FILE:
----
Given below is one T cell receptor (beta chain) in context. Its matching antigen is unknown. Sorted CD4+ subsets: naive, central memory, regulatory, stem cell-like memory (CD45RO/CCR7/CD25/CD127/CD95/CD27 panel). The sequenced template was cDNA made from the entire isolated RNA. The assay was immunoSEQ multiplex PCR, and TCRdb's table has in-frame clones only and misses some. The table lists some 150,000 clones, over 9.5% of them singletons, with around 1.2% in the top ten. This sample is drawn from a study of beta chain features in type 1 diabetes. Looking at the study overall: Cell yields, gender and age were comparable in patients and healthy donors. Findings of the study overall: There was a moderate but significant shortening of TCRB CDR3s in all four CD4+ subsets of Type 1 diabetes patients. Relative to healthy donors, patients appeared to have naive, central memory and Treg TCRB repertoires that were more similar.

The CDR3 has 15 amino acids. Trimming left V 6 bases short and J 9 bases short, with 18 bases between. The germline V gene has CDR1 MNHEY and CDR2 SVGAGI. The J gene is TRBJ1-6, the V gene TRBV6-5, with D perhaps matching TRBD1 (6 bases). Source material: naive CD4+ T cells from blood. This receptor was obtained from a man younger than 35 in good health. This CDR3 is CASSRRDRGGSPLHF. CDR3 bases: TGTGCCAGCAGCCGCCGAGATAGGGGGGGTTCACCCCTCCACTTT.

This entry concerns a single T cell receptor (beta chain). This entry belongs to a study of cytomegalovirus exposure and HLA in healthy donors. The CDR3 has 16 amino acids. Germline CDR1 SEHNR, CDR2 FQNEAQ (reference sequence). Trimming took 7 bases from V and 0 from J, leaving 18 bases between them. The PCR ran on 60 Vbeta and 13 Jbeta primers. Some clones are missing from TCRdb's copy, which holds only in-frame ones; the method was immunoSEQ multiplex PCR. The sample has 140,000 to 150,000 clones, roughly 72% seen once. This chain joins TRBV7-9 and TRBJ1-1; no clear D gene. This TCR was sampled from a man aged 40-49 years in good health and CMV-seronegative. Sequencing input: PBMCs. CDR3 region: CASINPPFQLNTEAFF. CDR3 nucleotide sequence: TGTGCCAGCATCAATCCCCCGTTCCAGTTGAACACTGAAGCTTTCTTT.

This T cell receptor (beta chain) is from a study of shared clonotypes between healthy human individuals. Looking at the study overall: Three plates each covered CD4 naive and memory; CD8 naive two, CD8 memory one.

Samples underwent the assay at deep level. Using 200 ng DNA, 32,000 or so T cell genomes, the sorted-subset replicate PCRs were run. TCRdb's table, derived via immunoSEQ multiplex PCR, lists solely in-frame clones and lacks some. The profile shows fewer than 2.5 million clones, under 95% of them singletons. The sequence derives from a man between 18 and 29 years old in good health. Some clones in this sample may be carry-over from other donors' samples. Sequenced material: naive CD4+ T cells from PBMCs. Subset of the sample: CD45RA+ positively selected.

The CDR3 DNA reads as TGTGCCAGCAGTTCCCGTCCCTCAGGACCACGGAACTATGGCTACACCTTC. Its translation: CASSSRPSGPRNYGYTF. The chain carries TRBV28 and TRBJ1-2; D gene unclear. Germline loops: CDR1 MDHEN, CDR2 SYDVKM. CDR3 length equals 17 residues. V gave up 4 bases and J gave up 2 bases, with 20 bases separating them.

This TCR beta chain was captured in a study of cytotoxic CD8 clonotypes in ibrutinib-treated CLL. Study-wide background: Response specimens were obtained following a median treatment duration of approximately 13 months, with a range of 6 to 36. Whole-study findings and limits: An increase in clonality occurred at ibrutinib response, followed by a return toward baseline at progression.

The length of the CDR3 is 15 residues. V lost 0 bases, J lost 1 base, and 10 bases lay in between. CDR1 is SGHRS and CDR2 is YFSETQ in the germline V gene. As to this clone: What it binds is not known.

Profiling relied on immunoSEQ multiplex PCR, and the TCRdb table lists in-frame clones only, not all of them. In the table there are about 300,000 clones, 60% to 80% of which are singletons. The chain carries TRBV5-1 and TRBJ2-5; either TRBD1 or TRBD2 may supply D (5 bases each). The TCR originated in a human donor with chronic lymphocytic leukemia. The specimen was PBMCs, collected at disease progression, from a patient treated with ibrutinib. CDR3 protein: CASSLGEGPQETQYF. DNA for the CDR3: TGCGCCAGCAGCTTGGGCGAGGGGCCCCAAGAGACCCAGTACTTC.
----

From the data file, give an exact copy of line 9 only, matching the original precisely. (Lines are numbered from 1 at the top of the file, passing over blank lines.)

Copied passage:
Profiling relied on immunoSEQ multiplex PCR, and the TCRdb table lists in-frame clones only, not all of them. In the table there are about 300,000 clones, 60% to 80% of which are singletons. The chain carries TRBV5-1 and TRBJ2-5; either TRBD1 or TRBD2 may supply D (5 bases each). The TCR originated in a human donor with chronic lymphocytic leukemia. The specimen was PBMCs, collected at disease progression, from a patient treated with ibrutinib. CDR3 protein: CASSLGEGPQETQYF. DNA for the CDR3: TGCGCCAGCAGCTTGGGCGAGGGGCCCCAAGAGACCCAGTACTTC.